Nov 6, 2008

One Kit Wonders: The PunchBot

For the new NXT book coming out this month, I chose to create a robot that reaches back a few decades to use an old method of programming - it's called PunchBot.

Long before we ever had graphical user interfaces (GUI) or even the command prompt (look it up if you don't know what THAT is), early programmers used a flat piece of stock paper called a punchcard to submit instructions to large mainframes (basically the predecessor to what we know as servers - web servers, email servers, etc.). They fed these cards into a slot (sometimes a card feeder could be used) and each card contained a small bit of the larger program. I use the word 'bit' here slightly tongue-in-cheek because that's exactly how early programmers did it - they programmed in binary, using only 1s and 0s (zeroes) to perform basic functions such as ADD, SUBTRACT, MOVE, and more commands. (Do a search for "machine language" for more information.)

It was tedious, error prone, and not as glamorous as programming with a nice drag-and-drop interface like NXT-G. These cards were printed with dozens, sometimes hundreds, of small circles or rectangles. Holes could then be punched in the card - a punch in a particular hole indicated a 1... a non-punched hole indicated a zero.

So on a particular card, if you saw the following:

punch - no punch - punch - punch - punch - no punch - punch - no punch

this equated to

1 - 0 - 1 - 1 - 1 - 0 - 1 - 0

That's an eight-bit sequence! - if this were treated as a binary number, it could be converted to the decimal value of 186. You'll need to do some research on binary math to understand this process, but for now what you need to understand is that programs were written using hundreds, thousands, and sometimes even millions of cards containing punched sequences like the one above. Some cards could hold dozens of sequences and other cards might only hold one or two... as technology progressed (laugh), cards could hold more and more sequences of punched values - this in turn meant that programs took up fewer cards!

My Punchbot will show you how to create your own punchcards, with each card holding five bits - the first bit is always "punched" and is how the robot will find the start of each card (I call it the synchronization bit). The remaining four sections of the card can either be punched or not punched. Four bits means I have a total of 16 possible combinations (again, do some research if you want to understand binary counting).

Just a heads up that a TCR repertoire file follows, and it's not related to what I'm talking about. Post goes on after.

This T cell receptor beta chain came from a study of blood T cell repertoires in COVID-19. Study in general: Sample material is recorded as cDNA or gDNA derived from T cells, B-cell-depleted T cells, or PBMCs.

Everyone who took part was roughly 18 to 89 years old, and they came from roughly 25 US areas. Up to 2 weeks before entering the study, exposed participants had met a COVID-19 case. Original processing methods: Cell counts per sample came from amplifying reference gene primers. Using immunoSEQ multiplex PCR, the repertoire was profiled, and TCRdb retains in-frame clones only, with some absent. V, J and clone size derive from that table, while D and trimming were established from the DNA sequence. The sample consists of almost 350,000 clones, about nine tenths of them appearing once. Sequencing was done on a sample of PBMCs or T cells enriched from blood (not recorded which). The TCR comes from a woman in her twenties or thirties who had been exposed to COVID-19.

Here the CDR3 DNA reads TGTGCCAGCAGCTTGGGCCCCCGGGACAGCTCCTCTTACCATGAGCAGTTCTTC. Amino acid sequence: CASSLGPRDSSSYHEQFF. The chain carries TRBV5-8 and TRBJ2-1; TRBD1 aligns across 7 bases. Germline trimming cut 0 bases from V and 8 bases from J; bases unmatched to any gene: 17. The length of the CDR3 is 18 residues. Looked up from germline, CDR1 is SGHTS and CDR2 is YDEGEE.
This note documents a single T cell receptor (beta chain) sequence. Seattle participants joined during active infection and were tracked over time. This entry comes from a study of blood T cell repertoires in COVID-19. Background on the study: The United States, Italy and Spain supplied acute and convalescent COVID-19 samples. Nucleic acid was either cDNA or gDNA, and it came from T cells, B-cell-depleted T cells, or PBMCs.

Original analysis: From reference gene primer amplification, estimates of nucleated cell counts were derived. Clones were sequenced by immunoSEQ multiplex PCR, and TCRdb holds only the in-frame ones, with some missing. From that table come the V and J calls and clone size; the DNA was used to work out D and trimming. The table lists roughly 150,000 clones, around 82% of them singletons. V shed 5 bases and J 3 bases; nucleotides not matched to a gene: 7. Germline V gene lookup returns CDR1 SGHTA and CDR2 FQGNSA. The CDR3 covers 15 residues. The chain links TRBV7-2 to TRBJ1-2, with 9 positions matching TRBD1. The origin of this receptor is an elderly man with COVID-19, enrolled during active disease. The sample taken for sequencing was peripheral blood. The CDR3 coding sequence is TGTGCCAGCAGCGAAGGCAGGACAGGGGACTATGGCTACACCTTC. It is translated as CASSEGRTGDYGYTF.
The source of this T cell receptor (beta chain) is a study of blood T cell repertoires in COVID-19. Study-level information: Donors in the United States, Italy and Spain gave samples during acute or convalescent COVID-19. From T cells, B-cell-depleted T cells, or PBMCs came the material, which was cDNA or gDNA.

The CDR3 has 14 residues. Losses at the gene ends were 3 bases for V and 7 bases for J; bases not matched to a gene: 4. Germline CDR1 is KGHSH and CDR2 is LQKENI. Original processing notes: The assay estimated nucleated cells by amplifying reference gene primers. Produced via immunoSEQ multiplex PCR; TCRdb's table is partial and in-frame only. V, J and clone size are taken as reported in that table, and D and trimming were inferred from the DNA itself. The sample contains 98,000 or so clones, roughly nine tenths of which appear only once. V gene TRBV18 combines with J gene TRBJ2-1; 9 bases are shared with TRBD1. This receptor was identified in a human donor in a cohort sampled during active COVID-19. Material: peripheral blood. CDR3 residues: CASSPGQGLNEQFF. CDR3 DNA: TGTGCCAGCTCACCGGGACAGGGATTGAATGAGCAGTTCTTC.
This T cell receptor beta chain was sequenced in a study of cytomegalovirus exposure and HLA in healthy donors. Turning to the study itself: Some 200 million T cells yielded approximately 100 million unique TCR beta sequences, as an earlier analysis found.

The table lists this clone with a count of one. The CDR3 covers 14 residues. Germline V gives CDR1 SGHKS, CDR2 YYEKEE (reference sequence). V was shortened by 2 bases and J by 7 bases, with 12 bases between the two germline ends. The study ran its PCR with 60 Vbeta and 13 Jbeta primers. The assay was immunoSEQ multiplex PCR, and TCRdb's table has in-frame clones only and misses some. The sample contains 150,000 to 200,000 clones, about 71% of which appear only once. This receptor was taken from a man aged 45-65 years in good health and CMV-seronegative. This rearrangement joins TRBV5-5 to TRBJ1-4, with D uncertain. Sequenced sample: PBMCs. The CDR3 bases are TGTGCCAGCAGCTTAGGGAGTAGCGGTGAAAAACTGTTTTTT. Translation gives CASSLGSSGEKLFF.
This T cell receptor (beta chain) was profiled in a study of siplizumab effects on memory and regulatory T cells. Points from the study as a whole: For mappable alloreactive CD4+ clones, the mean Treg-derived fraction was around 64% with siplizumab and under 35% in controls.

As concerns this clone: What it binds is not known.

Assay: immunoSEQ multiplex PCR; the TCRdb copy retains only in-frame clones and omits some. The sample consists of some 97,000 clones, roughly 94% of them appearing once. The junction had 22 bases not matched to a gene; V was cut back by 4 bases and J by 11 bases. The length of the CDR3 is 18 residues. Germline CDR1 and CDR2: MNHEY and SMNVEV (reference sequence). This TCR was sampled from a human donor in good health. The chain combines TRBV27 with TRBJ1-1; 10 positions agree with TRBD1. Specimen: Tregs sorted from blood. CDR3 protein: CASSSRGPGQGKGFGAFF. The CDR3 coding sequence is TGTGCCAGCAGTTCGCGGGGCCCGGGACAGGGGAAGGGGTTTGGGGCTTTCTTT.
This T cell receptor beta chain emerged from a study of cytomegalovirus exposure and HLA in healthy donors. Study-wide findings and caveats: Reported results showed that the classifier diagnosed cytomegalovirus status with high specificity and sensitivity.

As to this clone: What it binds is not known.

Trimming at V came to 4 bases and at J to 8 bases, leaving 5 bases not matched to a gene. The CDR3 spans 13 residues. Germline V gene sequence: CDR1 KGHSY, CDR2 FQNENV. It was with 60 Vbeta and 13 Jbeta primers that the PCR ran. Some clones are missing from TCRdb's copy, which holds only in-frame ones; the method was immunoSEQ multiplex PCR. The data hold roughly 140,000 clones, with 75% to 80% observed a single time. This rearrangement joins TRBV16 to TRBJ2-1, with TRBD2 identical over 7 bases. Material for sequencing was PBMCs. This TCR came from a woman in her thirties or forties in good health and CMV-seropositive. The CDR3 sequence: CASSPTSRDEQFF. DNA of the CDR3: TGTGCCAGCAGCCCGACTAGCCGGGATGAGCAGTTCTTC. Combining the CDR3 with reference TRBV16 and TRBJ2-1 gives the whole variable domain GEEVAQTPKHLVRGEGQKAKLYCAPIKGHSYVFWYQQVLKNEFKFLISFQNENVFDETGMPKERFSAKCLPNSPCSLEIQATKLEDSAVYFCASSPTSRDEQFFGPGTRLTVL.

This means that each card can tell the Punchbot to run 1 of 16 possible mini-programs! (Each mini-program is stored in a Switch block that is configured with 16 tabs - each tab can contain one or more NXT-G blocks meaning you can create complex behaviors for each card.)

For example, a card with 1-1-0-0-1 converts to 9. (Remember, the first bit on the far left is a synch bit and isn't counted BUT it must always be punched so it is represented by a 1.)

If I submit two punchcards to my PunchBot, both with this sequence, the robot will run whatever blocks I have in the 9th tab of the Switch block TWICE. You can submit as many cards to the PunchBot as you like - it stores the cards' values in a file and then reads them back in sequence to determine the order that your sub-programs will run.

Building instructions and the complete program are provided in the book, along with some expanded exercises and suggested modifications to improve the robot.

I hope you enjoy it!

4 comments:

Sam said...

Brilliant!
How about a few steps farther back and create a Bletchley Park Bombe/Fish that can crack Nazi Enigma codes? I think they used long strips of punched paper rather than cards.

Jim Kelly said...

Sam,

If you build and program an NXTigma, please let us know - we'd love to have you provide a write-up and photos for the blog.

Jim

London said...

Very very cool, now I'm going to have to scrape up some money to buy the book, or *gasp* build my own version

Anonymous said...

ah yes, those punch cards. Fondly recall dropping a huge stack of them all over the floor while on route to feeding them into the mainframe. Nightmare!

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